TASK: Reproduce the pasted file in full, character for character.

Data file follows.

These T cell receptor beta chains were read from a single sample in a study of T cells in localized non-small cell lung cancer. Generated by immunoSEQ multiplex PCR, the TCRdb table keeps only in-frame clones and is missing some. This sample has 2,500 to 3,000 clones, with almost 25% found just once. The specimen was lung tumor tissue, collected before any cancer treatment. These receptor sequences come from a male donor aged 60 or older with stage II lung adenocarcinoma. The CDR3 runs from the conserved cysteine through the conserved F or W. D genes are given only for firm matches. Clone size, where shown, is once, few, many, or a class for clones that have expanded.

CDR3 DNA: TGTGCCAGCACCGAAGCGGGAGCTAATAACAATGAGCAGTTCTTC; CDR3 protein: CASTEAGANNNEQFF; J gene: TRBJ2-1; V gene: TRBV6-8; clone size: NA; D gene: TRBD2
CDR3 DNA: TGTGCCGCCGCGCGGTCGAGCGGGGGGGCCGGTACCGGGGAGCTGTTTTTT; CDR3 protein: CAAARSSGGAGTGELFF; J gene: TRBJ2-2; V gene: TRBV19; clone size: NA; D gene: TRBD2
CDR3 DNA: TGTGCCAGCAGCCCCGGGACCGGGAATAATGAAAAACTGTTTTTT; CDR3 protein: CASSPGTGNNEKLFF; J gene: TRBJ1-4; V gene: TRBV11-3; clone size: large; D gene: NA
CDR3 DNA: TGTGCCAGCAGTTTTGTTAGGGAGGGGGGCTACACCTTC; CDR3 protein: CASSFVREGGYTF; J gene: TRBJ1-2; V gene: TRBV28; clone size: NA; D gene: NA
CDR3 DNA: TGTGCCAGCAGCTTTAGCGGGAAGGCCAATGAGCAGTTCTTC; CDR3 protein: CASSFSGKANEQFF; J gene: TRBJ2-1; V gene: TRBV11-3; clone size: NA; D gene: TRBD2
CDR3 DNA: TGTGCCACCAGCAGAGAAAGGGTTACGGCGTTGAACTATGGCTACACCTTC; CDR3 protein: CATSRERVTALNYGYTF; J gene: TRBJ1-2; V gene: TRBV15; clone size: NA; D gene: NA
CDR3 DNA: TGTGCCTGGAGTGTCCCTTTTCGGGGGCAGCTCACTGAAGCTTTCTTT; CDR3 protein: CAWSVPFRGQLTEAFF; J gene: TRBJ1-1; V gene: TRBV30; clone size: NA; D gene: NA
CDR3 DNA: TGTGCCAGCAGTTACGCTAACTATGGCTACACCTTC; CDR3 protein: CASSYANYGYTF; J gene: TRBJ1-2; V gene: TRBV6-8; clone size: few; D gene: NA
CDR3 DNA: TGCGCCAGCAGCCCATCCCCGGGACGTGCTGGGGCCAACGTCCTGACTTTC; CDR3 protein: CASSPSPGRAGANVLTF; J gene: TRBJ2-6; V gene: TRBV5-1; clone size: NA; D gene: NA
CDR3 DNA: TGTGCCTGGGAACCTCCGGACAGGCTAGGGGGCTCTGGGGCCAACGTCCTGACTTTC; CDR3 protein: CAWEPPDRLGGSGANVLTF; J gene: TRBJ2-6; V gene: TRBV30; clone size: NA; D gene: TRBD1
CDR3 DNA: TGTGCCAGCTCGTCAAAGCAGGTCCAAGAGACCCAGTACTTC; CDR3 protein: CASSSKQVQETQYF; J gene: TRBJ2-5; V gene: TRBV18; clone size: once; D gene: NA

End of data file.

These T cell receptor beta chains were read from a single sample in a study of T cells in localized non-small cell lung cancer. Generated by immunoSEQ multiplex PCR, the TCRdb table keeps only in-frame clones and is missing some. This sample has 2,500 to 3,000 clones, with almost 25% found just once. The specimen was lung tumor tissue, collected before any cancer treatment. These receptor sequences come from a male donor aged 60 or older with stage II lung adenocarcinoma. The CDR3 runs from the conserved cysteine through the conserved F or W. D genes are given only for firm matches. Clone size, where shown, is once, few, many, or a class for clones that have expanded.

CDR3 DNA: TGTGCCAGCACCGAAGCGGGAGCTAATAACAATGAGCAGTTCTTC; CDR3 protein: CASTEAGANNNEQFF; J gene: TRBJ2-1; V gene: TRBV6-8; clone size: NA; D gene: TRBD2
CDR3 DNA: TGTGCCGCCGCGCGGTCGAGCGGGGGGGCCGGTACCGGGGAGCTGTTTTTT; CDR3 protein: CAAARSSGGAGTGELFF; J gene: TRBJ2-2; V gene: TRBV19; clone size: NA; D gene: TRBD2
CDR3 DNA: TGTGCCAGCAGCCCCGGGACCGGGAATAATGAAAAACTGTTTTTT; CDR3 protein: CASSPGTGNNEKLFF; J gene: TRBJ1-4; V gene: TRBV11-3; clone size: large; D gene: NA
CDR3 DNA: TGTGCCAGCAGTTTTGTTAGGGAGGGGGGCTACACCTTC; CDR3 protein: CASSFVREGGYTF; J gene: TRBJ1-2; V gene: TRBV28; clone size: NA; D gene: NA
CDR3 DNA: TGTGCCAGCAGCTTTAGCGGGAAGGCCAATGAGCAGTTCTTC; CDR3 protein: CASSFSGKANEQFF; J gene: TRBJ2-1; V gene: TRBV11-3; clone size: NA; D gene: TRBD2
CDR3 DNA: TGTGCCACCAGCAGAGAAAGGGTTACGGCGTTGAACTATGGCTACACCTTC; CDR3 protein: CATSRERVTALNYGYTF; J gene: TRBJ1-2; V gene: TRBV15; clone size: NA; D gene: NA
CDR3 DNA: TGTGCCTGGAGTGTCCCTTTTCGGGGGCAGCTCACTGAAGCTTTCTTT; CDR3 protein: CAWSVPFRGQLTEAFF; J gene: TRBJ1-1; V gene: TRBV30; clone size: NA; D gene: NA
CDR3 DNA: TGTGCCAGCAGTTACGCTAACTATGGCTACACCTTC; CDR3 protein: CASSYANYGYTF; J gene: TRBJ1-2; V gene: TRBV6-8; clone size: few; D gene: NA
CDR3 DNA: TGCGCCAGCAGCCCATCCCCGGGACGTGCTGGGGCCAACGTCCTGACTTTC; CDR3 protein: CASSPSPGRAGANVLTF; J gene: TRBJ2-6; V gene: TRBV5-1; clone size: NA; D gene: NA
CDR3 DNA: TGTGCCTGGGAACCTCCGGACAGGCTAGGGGGCTCTGGGGCCAACGTCCTGACTTTC; CDR3 protein: CAWEPPDRLGGSGANVLTF; J gene: TRBJ2-6; V gene: TRBV30; clone size: NA; D gene: TRBD1
CDR3 DNA: TGTGCCAGCTCGTCAAAGCAGGTCCAAGAGACCCAGTACTTC; CDR3 protein: CASSSKQVQETQYF; J gene: TRBJ2-5; V gene: TRBV18; clone size: once; D gene: NA